It’s taken me a few days to get back in the swing of posting after taking a leave of absence for Diana’s surgery. Here is a pictorial timeline of the surgery with a few comments:
On Thursday morning we got up bright and early and headed to the hospital. Diana was scheduled as the first surgery of the morning for our surgeon. She seemed excited to go. She knew that her “broken heart” was going to get fixed but she had no idea what was really in store. Grandpa Kent came over and watched the other kids and made sure they got their breakfast and got to school on time.
Diana on the morning of the surgery
We talked to the surgeon and anesthesiologist before the surgery, got her dressed in the hospital gown, and waited in the waiting room until the anesthesiologist came to get her. We walked with her up to the entrance into surgery at which point we had to go to the waiting room and she had to go with the anesthesiologist. The parents have the option of giving the kid a drug that will kind of calm them down and basically make them go into la-la land before they even get to the anesthesiologist but we chose not to use it. Diana seemed to be very calm about the whole affair and we didn’t think she would freak out. Even with her calmness, she didn’t want to go off alone with the anesthesiologist and started to whimper and and follow us instead. It was really heartwrenching to send her off and tell her that everything would be OK and not to be afraid. In fact, I still feel awful thinking about it now.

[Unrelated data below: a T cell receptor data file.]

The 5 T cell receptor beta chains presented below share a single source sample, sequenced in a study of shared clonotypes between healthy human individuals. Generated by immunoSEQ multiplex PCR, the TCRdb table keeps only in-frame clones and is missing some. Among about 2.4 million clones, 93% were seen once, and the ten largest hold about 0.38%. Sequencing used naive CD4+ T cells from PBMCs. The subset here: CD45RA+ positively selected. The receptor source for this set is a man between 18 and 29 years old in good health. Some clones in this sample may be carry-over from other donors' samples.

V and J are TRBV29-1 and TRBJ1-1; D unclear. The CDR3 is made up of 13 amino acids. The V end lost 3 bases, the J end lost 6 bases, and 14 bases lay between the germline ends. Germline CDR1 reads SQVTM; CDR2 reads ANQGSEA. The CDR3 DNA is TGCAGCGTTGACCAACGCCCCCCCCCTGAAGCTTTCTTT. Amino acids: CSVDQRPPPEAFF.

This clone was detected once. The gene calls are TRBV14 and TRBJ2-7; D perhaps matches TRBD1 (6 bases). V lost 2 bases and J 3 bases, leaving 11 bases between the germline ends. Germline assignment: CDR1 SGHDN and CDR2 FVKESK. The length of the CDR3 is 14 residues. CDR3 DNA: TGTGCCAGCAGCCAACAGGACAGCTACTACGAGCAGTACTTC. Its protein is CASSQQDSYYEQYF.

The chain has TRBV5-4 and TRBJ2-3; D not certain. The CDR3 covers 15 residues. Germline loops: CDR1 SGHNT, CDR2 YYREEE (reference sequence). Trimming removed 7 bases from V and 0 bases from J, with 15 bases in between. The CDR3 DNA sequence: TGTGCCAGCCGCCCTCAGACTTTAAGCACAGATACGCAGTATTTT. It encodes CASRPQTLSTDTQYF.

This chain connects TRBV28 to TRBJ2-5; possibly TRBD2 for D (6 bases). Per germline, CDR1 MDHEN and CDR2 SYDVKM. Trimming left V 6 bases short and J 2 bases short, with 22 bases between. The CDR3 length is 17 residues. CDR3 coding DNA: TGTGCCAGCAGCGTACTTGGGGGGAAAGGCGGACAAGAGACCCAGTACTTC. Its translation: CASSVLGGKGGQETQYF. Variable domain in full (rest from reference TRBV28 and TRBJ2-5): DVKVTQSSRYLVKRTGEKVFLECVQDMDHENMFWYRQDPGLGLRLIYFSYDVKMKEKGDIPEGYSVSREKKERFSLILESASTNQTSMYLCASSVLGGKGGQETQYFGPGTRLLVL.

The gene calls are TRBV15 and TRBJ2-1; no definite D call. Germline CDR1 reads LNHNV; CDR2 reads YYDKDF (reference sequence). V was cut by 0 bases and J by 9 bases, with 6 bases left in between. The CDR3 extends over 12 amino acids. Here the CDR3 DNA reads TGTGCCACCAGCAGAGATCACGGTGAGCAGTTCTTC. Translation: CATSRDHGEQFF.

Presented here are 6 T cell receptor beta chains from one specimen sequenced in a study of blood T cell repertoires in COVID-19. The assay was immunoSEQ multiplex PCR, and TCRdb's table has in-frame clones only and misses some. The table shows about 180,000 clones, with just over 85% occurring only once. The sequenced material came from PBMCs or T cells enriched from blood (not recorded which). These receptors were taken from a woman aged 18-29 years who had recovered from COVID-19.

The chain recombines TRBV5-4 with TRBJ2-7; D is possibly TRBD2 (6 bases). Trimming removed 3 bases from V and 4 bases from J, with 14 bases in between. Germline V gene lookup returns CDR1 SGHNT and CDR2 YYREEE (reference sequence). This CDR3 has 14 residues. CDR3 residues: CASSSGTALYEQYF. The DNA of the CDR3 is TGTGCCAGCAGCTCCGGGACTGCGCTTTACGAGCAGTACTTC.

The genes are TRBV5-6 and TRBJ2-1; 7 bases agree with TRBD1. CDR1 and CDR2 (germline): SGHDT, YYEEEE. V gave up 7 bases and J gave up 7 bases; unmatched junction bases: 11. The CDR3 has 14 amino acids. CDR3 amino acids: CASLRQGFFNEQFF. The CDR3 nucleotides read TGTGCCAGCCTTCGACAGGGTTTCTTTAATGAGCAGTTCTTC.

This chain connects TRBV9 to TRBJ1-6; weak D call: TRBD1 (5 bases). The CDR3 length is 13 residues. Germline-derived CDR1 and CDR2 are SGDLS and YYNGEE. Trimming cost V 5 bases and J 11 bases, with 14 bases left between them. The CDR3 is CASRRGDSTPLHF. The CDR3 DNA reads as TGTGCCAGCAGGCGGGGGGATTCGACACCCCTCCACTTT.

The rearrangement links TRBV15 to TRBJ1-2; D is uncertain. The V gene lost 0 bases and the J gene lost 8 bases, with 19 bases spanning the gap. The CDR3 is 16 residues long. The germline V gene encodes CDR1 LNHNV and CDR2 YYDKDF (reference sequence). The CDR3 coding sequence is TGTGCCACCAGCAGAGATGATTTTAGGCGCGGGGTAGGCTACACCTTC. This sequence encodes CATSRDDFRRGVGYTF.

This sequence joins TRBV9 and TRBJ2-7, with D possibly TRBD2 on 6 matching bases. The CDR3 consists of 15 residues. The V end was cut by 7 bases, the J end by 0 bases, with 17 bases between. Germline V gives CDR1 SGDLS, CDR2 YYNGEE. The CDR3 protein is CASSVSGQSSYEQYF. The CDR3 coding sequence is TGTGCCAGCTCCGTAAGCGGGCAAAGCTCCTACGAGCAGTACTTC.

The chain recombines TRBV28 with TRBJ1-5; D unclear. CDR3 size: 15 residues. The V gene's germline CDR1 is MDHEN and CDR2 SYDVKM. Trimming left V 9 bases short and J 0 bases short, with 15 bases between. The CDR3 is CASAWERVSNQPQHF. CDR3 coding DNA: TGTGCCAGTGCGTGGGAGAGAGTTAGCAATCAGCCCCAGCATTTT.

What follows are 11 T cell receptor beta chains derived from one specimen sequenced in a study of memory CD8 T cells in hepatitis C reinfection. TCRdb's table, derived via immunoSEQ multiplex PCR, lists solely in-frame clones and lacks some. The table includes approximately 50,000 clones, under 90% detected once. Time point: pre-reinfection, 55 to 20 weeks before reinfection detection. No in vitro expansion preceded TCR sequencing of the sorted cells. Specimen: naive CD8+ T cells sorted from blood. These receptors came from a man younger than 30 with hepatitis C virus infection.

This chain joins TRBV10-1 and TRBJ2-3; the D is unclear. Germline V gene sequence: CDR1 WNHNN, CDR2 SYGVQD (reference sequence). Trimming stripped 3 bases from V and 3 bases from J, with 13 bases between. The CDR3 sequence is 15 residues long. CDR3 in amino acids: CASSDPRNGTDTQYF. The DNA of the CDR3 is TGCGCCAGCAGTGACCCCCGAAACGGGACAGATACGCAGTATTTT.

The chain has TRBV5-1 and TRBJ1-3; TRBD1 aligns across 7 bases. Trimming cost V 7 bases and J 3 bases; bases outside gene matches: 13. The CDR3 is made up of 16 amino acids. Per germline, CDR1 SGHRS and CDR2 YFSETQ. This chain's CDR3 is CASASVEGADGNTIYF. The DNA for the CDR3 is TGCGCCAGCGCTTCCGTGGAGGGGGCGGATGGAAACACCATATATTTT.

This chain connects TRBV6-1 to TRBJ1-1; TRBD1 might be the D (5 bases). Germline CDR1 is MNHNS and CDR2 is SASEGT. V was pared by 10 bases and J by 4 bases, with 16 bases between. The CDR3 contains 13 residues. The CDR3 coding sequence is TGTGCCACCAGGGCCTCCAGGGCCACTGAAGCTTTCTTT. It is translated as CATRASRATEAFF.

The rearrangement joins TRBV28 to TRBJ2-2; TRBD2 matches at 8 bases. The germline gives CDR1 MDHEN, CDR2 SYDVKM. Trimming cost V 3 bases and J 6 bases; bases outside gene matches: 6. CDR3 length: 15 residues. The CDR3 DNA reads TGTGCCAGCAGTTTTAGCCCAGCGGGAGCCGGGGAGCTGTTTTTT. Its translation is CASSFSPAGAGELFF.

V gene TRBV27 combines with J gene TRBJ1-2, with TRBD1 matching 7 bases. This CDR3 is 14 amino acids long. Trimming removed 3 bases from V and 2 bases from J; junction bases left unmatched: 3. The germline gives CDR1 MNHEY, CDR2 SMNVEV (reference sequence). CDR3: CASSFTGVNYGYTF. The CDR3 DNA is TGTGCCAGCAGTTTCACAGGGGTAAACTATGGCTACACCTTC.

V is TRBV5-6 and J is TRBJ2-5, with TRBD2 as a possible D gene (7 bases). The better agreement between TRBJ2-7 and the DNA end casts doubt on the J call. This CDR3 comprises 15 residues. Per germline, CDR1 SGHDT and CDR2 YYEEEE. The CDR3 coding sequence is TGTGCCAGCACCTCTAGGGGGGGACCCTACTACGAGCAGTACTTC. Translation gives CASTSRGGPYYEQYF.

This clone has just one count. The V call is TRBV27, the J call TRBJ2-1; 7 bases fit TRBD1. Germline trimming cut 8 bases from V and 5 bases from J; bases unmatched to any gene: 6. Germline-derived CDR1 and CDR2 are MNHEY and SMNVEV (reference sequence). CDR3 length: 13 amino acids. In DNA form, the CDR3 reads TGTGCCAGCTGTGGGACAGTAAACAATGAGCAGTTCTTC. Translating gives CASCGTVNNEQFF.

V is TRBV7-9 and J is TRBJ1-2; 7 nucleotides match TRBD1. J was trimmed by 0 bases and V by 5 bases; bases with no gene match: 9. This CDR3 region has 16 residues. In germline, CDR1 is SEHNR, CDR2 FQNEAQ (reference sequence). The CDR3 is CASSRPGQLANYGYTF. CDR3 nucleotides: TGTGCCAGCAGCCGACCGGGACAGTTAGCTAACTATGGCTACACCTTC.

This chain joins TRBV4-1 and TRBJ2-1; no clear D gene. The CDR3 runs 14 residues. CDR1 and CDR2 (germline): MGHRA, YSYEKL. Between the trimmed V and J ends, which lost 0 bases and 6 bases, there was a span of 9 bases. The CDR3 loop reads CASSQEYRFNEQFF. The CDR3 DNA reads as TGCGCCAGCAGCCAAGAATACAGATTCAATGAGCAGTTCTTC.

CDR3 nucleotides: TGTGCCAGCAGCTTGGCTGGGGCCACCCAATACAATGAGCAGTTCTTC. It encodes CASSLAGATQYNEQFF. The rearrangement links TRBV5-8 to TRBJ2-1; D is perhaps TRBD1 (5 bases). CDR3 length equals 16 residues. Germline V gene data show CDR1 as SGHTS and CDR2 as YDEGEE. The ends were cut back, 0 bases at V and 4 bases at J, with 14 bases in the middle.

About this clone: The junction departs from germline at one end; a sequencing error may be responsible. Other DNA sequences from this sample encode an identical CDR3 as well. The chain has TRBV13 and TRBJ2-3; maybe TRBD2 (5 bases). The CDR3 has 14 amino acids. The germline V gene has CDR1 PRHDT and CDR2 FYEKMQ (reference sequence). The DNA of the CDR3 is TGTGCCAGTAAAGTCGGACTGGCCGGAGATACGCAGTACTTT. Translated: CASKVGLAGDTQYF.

During the surgery Nancy and I waited in the waiting room and the nurse gave us updates on the telephone every hour and a half. It was interesting to observe the behavior of the different parents in the waiting room. I was very stoic and only got out of my chair to use the bathroom and talk to the nurse on the phone. Nancy had lots of nervous energy and was very restless. Other parents had all kinds of family members and kids in the waiting room and were chatting it up or watching TV. Diana’s surgery was scheduled to be about 4.5 hours but it took longer because her heart had more complications than they originall planned. A big thanks to Melissa for the waiting room care package – I sat there and did sudoku puzzles for five hours straight. I was a great relief when the doctor finally came in to tell us that it was over and that she was doing well.
All through the surgery I was stoic and composed; however, when we went into the Intensive Care Unit to see Diana for the first time after the surgery I really choked up. Seeing her lying there unconscious with all the tubes and wires just made my heart ache for her. Nancy patiently stood by her side for the first few hours as it took Diana quite a while to come out of the anesthesia and even then she wasn’t very lucid due to the morphine.
Waiting for Diana to come out of the anesthesia
We stayed with Diana through the rest of the first day and finally went home late at night after concluding that there wasn’t much we could do during the night as Diana was mostly sleeping and heavily dosed on morphine.
Notice the little Cinderella doll clutched in her hand in the second picture